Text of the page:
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Compendium
January 2021
Volume 42, Issue 1

Stopping Cyberattacks: Strategies for Dental Office Data Security

Gary Salman

Over the past year, the dental community has experienced significant cyberattacks that have left thousands of practices victims of ransomware and data theft. Hackers are now able to gain access to a dental practice's network in a multitude of ways to not only encrypt the practice's data, but also steal it. In many instances where dental practices are held hostage by cybercriminals, the hackers steal patient data and often demand in excess of $100,000 to not release the data on the dark web, a part of the Internet that is intentionally hidden and requires the Tor browser to access it.

In a recent attack that my company investigated, the hackers released approximately 1% of the data. Upon analysis of the data, many documents related to patients, practice operations, and financial information, along with night call lists, day sheets, photographs, etc, were found to be published on a publicly viewable dark web website. Hackers are known to leave ransom notes on the practice's server demanding payment to decrypt the data and to not release it.

To protect the practice-and patient data-from cybercriminals, practitioners first must understand how their practice is vulnerable to an attack and then implement solutions to mitigate their risk. A dental team presents a high amount of "click risk" to the practice. Simply telling the staff to be careful about clicking on links or attachments is not an adequate solution. An ongoing cybersecurity awareness training program conducted by a cybersecurity firm should be implemented to educate the team to identify threats that present through email and the Internet. A phishing email that results in an incorrect click or download of a document by a team member or doctor can cause an attack against the practice. In many cases, the click results in malicious downloads that go right through the practice's firewall and bypass its antivirus software, resulting in encryption of all the data on the practice's computers and backups.

It must also be understood that all third-party vendors that have software installed on the practice's computers or have remote access into the practice's system present risk. In many of the recent ransomware and data exfiltration attacks that impacted practices, the entry point into the dental practice's network was a third party, like an IT company or consultant. These vendors must be independently audited by cybersecurity firms on a regular basis to check the security and integrity of their systems. If hackers gain access to the vendors' networks, they will use the vendors' computers to hack into the dental practice's computers. Practitioners should ask their vendors to supply a document from a cybersecurity firm showing that they are being tested on an ongoing basis, in addition to implementing advanced cybersecurity solutions within the dental office itself.

Practitioners must understand that any device connected to their network and the Internet is susceptible to an attack. This also includes the practice's Cloud backups. Hackers are launching highly sophisticated attacks and can gain access to all the practice's backups and either erase or encrypt them. In the last three attacks that my company dealt with, the hackers did just that. The practices were left with literally no recoverable data, and the only course of action was to pay approximately $50,000 in ransom to get their data back. A practice must have a disconnected backup, such as the "old school" method of a hard drive sitting at the practitioner's house with all of the practice data on it. It is not enough to rely strictly on the Cloud or connected backup solutions.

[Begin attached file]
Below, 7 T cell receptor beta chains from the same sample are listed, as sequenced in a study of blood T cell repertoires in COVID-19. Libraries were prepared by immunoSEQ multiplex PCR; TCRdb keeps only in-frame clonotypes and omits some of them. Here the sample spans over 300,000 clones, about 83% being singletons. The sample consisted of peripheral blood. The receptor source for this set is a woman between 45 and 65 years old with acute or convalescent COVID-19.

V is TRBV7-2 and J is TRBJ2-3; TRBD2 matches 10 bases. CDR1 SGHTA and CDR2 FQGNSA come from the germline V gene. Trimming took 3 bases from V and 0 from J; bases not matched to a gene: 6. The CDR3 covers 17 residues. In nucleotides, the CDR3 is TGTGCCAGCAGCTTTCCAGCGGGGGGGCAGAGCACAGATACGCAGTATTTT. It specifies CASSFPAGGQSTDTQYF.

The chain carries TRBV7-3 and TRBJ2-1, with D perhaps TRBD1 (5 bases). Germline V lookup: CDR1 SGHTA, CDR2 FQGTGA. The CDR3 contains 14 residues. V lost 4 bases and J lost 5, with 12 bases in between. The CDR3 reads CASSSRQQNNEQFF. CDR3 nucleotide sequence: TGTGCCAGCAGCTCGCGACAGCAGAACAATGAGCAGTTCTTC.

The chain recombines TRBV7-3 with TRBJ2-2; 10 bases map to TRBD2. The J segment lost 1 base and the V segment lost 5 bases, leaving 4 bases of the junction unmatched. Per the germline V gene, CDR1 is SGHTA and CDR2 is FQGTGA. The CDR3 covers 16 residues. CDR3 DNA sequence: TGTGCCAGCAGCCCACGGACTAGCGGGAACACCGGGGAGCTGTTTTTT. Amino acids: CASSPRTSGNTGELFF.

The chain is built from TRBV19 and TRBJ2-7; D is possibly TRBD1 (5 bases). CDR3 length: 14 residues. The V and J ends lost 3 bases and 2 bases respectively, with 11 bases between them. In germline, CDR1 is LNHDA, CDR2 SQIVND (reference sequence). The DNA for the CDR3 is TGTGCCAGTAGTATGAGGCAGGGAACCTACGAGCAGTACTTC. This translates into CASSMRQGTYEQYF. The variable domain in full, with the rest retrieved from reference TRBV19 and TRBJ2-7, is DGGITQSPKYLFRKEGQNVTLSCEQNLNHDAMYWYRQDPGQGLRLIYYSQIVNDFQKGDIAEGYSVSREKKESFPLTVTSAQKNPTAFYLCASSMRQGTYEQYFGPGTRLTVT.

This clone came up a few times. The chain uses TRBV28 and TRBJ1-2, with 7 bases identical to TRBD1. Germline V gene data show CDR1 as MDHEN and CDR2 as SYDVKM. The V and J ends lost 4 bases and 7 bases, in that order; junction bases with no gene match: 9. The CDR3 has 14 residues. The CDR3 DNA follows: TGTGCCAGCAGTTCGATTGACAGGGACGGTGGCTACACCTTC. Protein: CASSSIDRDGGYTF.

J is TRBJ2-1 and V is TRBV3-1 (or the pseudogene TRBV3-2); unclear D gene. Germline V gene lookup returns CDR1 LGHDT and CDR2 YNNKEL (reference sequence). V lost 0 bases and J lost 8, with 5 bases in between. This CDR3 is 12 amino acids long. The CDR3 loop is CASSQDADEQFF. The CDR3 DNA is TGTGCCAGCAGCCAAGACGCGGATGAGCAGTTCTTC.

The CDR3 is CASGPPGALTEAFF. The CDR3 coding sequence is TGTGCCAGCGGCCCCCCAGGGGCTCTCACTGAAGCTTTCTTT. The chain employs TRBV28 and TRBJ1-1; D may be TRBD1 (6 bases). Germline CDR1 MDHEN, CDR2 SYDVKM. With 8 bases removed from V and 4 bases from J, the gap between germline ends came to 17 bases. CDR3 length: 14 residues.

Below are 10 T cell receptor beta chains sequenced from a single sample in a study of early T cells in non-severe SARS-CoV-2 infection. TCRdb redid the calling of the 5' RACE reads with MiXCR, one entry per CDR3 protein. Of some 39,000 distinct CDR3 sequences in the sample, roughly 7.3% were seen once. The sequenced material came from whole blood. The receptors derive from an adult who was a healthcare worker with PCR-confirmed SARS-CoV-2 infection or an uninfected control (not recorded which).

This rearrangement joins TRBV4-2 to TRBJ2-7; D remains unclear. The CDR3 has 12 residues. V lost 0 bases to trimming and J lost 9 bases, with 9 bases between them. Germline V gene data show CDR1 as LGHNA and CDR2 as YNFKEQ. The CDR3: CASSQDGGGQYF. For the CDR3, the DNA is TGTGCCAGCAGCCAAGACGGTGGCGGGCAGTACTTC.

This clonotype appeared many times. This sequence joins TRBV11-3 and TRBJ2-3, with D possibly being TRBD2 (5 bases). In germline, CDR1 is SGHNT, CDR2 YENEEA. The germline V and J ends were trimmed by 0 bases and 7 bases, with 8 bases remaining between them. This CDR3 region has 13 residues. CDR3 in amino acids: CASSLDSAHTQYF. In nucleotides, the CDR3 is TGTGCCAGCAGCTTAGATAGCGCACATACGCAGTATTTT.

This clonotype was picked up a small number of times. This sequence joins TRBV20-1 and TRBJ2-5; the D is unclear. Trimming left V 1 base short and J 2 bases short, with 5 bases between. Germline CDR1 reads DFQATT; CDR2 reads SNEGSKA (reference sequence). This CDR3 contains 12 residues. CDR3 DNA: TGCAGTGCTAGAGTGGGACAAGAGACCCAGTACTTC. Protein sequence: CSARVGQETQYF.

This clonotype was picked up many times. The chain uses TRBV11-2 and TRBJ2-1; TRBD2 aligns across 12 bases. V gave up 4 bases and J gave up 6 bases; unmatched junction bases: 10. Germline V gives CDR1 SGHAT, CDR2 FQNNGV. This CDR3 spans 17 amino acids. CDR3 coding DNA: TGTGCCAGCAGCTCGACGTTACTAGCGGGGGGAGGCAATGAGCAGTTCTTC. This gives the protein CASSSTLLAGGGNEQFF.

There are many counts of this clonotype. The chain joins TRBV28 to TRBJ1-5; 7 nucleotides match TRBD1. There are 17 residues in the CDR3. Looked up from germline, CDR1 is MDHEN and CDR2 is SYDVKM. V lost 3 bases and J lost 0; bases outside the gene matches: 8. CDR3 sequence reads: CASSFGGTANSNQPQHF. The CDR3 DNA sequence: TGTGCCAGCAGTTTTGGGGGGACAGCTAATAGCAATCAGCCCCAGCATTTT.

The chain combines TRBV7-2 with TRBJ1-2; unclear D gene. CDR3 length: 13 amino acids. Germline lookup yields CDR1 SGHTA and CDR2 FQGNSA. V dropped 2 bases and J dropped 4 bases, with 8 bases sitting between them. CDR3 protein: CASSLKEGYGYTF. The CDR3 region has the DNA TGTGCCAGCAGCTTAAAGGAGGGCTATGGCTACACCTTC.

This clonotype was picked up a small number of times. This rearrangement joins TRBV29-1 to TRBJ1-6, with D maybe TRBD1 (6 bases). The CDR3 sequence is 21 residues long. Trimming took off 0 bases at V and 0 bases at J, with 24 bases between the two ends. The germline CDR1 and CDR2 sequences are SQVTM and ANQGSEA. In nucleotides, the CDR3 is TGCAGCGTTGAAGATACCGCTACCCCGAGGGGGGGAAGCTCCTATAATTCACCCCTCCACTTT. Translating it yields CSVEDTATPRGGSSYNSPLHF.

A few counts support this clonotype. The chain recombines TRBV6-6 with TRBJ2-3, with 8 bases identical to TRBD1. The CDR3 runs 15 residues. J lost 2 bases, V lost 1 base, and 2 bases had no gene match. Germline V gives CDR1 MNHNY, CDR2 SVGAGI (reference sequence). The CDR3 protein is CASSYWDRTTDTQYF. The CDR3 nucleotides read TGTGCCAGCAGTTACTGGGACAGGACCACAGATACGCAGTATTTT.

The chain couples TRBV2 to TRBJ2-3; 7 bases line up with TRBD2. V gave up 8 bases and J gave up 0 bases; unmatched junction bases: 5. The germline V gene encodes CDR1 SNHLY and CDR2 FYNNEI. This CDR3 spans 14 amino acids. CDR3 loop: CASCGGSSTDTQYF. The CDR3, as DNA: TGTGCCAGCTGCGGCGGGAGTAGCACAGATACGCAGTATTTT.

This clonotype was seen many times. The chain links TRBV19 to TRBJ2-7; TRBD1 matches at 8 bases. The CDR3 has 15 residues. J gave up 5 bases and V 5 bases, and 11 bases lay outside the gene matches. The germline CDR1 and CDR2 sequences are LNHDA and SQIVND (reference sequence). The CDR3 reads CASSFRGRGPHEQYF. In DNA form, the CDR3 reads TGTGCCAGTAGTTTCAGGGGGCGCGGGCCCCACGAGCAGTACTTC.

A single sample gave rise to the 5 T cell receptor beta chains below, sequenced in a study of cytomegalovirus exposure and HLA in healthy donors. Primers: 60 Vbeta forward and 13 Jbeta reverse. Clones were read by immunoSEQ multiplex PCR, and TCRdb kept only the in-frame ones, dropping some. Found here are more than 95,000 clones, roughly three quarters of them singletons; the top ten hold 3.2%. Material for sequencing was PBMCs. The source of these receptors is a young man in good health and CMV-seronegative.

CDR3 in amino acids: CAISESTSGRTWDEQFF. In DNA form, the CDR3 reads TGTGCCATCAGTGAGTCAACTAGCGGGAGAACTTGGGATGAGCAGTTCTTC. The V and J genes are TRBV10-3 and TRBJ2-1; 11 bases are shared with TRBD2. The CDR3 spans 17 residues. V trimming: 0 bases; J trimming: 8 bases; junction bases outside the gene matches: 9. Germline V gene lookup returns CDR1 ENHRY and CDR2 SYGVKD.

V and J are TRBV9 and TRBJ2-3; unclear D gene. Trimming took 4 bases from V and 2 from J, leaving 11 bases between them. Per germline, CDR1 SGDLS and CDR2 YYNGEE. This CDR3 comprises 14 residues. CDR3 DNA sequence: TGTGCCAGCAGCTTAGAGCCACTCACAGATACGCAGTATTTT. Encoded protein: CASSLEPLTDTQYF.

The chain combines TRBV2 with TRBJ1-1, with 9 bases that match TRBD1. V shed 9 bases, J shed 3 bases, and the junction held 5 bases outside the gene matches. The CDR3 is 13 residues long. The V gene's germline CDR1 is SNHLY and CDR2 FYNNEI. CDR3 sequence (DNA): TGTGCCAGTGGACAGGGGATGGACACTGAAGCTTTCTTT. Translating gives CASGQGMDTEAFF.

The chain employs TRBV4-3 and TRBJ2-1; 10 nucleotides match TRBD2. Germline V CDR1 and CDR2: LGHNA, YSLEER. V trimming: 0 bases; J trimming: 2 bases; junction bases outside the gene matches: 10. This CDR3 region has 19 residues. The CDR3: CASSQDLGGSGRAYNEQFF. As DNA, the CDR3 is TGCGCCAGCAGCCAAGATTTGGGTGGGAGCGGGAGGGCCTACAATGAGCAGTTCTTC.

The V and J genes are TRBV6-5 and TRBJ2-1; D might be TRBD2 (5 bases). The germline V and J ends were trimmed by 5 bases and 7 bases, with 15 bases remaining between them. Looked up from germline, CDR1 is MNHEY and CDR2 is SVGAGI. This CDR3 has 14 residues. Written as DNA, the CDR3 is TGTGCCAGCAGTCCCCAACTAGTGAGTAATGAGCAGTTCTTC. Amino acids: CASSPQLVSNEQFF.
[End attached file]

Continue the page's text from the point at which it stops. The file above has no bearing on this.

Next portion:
Hackers are deploying sophisticated hacking tools on networks that steal almost every user name and password as they are entered into the practice's system. Then they crack the practice's passwords, map the entire network, launch penetration testing tools to ascertain the weaknesses in the network, and install screen sharing applications to gain unrestricted remote access. In most of these attacks, based on forensic investigation, all of the computers can have malicious screen sharing applications installed on them allowing the hackers to watch everything the practice is doing, often for weeks before launching the ransomware attack. The use of sophisticated threat hunting software by a cybersecurity company can often help detect these hacking tools and improper activities on the network prior to the actual data theft and ransomware attack.

Fighting back against cybercriminals requires the deployment of sophisticated measures to protect the practice's network. IT companies are not cybersecurity firms. Just as there are specialists in healthcare, cybersecurity firms are also specialists. Dental practices should utilize real-time vulnerability management software to identify how hackers can break into their network and have an ethical hacker perform a penetration test on the network to simulate an attack on it. Sitting back and thinking, "This won't happen to me," and that your IT company has you protected could lead to devastating results.

About the Author

Gary Salman
Chief Executive Officer, Black Talon Security, LLC, Katonah, New York

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